Legal provisions regarding Force under section 349 of Indian Penal Code, 1860
Section 349 of the Indian Penal Code provides that: “A person is said to use force to another if he causes motion, change of motion, or cessation of motion to that other, or if he causes to any substance such motion, or change of motion, or cessation of motion as brings that substance into contact with any part of that other’s body, or with anything which that other is wearing or carrying, or with anything so situated that such contact affects that other’s sense of feeling:
Provided that the person causing the motion, or change of motion, or cessation of motion, causes that motion, change of motion, or cessation of motion in one of the three ways hereinafter described,-
By his own bodily power.
By disposing any substance in such a manner that the motion or change or cessation of motion takes place without any further act on his part, or on the part of any other person.
By inducing any animal to move, to change its motion, or to cease to move.”
Section 349 of the Code merely explains what amounts to ‘force’ but it does not constitute any offence. An understanding of the term ‘force’ is necessary to understand the definition of ‘criminal force’ and ‘assault’.
The term ‘force’ contemplates force used by a human being on another human being. It does not contemplate the use of force against inanimate object. ‘Force’ as defined in clause (i) of Section 349 of the Code contemplates the presence of the person to whom it is used that is to say, it contemplates the presence of the person the force and of the person to whom the force is used. Thus, a motion or change of motion or cessation of motion caused to property without affecting a human being is not the ‘use of force to another; within the meaning of Section 349.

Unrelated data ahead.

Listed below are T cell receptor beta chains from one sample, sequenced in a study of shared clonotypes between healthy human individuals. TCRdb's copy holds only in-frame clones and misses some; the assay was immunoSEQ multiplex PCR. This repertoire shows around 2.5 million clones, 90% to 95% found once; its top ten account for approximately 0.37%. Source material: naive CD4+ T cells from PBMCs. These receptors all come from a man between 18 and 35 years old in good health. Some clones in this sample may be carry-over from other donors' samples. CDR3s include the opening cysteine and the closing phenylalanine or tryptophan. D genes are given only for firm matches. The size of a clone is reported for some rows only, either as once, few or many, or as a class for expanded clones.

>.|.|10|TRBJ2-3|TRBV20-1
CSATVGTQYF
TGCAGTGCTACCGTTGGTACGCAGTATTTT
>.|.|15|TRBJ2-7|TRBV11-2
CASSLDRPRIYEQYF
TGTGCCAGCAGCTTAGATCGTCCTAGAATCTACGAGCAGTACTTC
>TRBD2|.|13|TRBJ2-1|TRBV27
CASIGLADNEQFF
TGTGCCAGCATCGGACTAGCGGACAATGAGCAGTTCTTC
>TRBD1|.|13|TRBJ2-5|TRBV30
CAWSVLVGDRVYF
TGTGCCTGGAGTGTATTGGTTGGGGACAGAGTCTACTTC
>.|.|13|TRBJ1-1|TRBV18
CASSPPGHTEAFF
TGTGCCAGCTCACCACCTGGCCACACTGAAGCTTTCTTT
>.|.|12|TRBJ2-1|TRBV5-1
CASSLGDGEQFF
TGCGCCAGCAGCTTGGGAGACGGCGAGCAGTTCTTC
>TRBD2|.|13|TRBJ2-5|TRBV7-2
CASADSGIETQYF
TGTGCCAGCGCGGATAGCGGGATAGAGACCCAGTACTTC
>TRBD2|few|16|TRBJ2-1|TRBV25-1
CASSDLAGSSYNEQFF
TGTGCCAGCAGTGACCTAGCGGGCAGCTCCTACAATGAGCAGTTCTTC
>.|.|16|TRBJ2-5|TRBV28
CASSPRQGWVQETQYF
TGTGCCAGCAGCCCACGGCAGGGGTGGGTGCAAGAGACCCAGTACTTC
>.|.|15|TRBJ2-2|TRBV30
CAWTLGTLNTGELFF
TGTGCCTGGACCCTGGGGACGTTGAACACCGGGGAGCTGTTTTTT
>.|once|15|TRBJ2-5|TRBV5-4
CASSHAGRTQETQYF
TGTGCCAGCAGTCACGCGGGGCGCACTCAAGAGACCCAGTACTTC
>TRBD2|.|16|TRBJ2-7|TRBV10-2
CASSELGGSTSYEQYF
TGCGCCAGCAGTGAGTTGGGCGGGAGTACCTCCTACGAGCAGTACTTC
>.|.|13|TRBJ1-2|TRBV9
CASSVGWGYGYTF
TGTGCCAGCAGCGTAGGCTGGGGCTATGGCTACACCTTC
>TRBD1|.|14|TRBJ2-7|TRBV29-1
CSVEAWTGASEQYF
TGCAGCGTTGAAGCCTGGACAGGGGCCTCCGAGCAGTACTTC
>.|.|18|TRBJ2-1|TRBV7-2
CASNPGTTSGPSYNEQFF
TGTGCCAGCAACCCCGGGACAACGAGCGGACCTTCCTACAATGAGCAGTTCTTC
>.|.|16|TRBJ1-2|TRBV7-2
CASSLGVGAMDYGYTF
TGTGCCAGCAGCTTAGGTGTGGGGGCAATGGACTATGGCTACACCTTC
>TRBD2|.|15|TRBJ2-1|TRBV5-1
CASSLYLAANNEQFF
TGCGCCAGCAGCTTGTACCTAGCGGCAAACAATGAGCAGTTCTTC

The term ‘force’ has been defined in minute detail in this section. To put the entire first paragraph in one sentence: force is the exertion of energy or strength producing a movement or change in the external world. The second paragraph merely deals with a situation, where some other body is interposed between the person using the force and the person on whom the force is used.
In Chandrika Sao v. State of Bihar [AIR 1967 SC 170], the accused snatched the account books from the hands of officer which were being inspected. The Supreme Court observed it would be clear from a bare perusal of the section that one person can be said to have used force against another if he causes motion, change of motion or cessation of motion to that other.
By snatching away the books which the official was holding the accused necessarily caused a jerk to the hand or hands. Further, the natural effect of snatching the books from the hand or hands of the official would be to affect the sense of feeling of the hands of the official. The Court therefore held that the action of the accused amounts to use of force as contemplated by Section 349 of the Code.